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Dollar Gains on Subdued Risk Appetite 

Good morning. The dollar is gaining strength before the North American open, bolstered by a broad-based worsening in risk appetite as investors lower expectations for how much the Federal Reserve is likely to lower rates. Equity futures are suffering losses in premarket trading, Treasury yields are steady, and both major oil benchmarks are slipping as US inventories continue to build.

Economists expect a small downward revision in fourth quarter gross domestic product when the Bureau of Economic Analysis publishes updated numbers this morning. The first iteration pointed to the economy expanding at a 3.3 percent seasonally adjusted annual rate, but downward adjustments in retail sales, published since the initial estimate, could weaken the personal consumption component and drag the headline slightly lower to 3.2 percent or so.

Yet the American economy remains astonishingly strong. After a series of better-than-expected data releases through the first two months of the year, the Atlanta Federal Reserve’s GDPNow forecasting model is pointing to a 3.2-percent annualized expansion in real gross domestic product during the first quarter, up from 2.9 percent previously.

Subcomponent contributions to GDPNow real gross domestic product forecasts, %

The gap between market expectations and the central bank’s last “dot plot” summary of economic projections has narrowed materially, reducing the likelihood of an extreme reaction to tomorrow’s January inflation data. Investors now expect three rate cuts in 2024, matching the median estimate submitted by Fed officials in December.

The euro area remains a study in contrasts. An update published this morning showed the European Commission’s euro area sentiment indicator sliding unexpectedly in February, with respondents in the manufacturing and services sectors turning more depressed even as consumer confidence saw a small improvement – diminishing hopes for a recovery in growth. The European Central Bank is now expected to deliver almost 100 basis points in easing through the course of the year, outpacing the Fed in cutting rates.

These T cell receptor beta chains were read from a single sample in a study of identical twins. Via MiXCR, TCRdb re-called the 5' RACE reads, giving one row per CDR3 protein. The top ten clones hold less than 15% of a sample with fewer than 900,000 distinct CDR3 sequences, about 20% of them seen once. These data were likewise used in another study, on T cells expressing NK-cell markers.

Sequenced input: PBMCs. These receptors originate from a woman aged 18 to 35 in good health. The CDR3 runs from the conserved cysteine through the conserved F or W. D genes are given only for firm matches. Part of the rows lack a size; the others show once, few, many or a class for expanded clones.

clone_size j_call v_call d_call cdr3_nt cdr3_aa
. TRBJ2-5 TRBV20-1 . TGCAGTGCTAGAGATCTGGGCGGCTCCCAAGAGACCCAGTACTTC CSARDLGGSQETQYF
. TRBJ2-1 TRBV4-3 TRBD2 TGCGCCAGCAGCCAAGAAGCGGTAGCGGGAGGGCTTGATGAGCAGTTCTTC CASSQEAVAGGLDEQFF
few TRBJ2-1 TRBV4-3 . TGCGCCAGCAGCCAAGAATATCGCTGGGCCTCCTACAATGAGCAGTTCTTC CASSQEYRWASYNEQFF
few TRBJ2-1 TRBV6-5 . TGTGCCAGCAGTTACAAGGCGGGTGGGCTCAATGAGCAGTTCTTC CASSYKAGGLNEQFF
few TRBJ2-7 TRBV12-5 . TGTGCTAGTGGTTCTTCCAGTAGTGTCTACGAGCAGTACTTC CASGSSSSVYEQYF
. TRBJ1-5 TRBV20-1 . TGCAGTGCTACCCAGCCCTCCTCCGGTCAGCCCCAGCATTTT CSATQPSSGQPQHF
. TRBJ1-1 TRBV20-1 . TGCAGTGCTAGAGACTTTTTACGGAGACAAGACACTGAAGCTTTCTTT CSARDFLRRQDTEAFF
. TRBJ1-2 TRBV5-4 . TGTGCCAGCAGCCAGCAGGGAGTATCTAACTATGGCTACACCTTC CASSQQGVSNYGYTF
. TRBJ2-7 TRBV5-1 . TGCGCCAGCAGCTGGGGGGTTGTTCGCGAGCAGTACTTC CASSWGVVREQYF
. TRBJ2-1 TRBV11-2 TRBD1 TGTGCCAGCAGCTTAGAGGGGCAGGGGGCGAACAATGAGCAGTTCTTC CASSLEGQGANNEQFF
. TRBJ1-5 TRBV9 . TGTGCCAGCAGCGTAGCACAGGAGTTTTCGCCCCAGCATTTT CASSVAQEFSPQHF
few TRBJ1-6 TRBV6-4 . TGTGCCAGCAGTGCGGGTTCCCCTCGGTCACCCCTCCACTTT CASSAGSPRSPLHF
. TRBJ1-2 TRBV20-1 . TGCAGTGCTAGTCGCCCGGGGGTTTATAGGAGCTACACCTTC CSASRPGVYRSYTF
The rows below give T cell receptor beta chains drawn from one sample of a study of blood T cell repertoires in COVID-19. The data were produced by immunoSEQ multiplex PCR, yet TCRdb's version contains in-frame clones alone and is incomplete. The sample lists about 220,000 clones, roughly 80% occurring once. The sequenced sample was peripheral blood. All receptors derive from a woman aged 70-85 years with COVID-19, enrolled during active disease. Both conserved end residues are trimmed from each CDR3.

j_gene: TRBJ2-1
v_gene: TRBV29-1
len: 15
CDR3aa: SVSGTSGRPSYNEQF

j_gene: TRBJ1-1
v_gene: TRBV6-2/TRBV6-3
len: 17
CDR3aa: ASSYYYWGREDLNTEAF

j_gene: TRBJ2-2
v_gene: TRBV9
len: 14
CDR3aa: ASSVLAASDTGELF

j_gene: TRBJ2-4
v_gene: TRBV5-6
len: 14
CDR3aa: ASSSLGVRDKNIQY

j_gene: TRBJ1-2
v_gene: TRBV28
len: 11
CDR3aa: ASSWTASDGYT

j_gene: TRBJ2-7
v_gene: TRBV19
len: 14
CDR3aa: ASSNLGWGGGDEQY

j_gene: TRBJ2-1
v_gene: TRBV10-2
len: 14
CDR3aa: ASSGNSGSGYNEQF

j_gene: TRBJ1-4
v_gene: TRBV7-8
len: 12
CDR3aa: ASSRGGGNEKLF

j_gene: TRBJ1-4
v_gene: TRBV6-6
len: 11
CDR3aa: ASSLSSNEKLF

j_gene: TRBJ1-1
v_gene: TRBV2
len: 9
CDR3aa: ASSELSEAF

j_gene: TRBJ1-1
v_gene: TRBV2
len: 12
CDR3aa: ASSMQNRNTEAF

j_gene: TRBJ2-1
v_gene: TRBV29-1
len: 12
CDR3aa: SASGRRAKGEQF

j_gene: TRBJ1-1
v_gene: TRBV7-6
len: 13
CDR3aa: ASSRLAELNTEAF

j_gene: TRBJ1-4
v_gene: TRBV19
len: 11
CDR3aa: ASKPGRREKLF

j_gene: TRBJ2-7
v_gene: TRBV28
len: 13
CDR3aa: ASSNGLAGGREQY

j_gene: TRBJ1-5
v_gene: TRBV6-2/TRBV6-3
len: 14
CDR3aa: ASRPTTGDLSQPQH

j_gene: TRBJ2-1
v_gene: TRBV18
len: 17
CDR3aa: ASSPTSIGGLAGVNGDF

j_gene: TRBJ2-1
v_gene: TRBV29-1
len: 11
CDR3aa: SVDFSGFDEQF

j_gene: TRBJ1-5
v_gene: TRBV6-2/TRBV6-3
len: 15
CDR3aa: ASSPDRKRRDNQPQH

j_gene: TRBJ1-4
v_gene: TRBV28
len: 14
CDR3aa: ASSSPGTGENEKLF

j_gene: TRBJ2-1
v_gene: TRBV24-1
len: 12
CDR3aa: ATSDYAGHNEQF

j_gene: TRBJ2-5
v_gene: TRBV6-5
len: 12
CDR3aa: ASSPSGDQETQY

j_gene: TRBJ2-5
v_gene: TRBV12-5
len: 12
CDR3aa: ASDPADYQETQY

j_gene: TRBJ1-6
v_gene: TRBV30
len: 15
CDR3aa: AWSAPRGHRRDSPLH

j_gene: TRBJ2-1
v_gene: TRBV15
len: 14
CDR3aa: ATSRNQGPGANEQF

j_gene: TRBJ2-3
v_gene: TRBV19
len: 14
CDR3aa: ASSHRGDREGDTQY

Ahead today: Canada will drop updated numbers on job postings and wage growth, but the stale nature of the data should leave markets largely unmoved. Federal Reserve speakers will include Atlanta’s Bostic, Boston’s Collins, and New York’s Williams. And Mexico will release its quarterly inflation report, with the growth outlook likely to see downward revisions even as inflation projections remain stable.

Still Ahead


Canada’s December Survey of Employment, Payrolls, and Hours is unlikely to move markets, but will be closely parsed for evidence of cooling in the labour market, with job openings and wage growth numbers coming in for particularly close scrutiny. (08:30 EDT)

Quarterly inflation projections from Mexico’s central bank should remain consistent with a gradual easing in price pressures over the next three quarters, but growth forecasts could be revised down more sharply. The economy began losing momentum in the fourth quarter of last year, and domestic demand is showing clear signs of softening. Minutes taken during the Banxico’s last meeting showed policymakers narrowly favoured cutting rates in March, but if more recent hawkish signals from the Federal Reserve can be trusted, a delayed move is possible – from what we can tell, officials remain committed to maintaining a circa-600 basis point spread above the Fed Funds rate. (13:30 EDT)


After a hotter-than-anticipated consumer price index reading earlier this month and this speech from Vice Chair Jefferson last week, markets expect the Federal Reserve’s preferred inflation indicator – the core personal consumption expenditures index – to print close to 0.4 percent on a month-over-month basis in January, up from 0.2 percent in December. Base effects should nonetheless put year-over-year price growth on track to slow to 2.8 percent in January from 2.9 percent in the prior month, with further progress coming in the months ahead. Although spending growth almost certainly slowed as consumers suffered the typical post-holiday hangover and grappled with colder-than-normal weather, personal income growth likely accelerated, powered by gains in labour market wages and social security adjustments. (08:30 EDT)

The Canadian economy likely dodged recession in the last quarter of 2023, with household consumption, residential construction, government spending, and exports helping offset weakness in business investment and inventories. A quarter-over-quarter print in the 0.4- to 0.6-percent range – which would lift year-over-year growth close to 1.6 percent from the previous 1.1 percent – shouldn’t shock markets, but a positive early estimate for January could partially nullify last week’s softer-than-anticipated inflation release in pushing expectations for the first Bank of Canada rate cut back out toward June. (08:30 EDT)


Following a steady drumbeat of country-specific prints in the preceding days, Eurostat is expected to report a further deceleration in region-wide inflation during the month of February, which might help ratify bets on earlier easing from the European Central Bank. Estimates collected from economists by Bloomberg and Reuters suggest that core price growth slowed to 2.9 percent year-over-year, down from January’s 3.3 percent as a softening in domestic demand offset a modest rise in energy costs – but there is considerable uncertainty around the services component, with other indicators pointing to a rebound in consumer sentiment over the same period. Policymakers are likely to wait for more evidence before cutting rates, but a stronger than forecast print could easily add support to a still-nascent recovery in the euro. (05:00 EDT)

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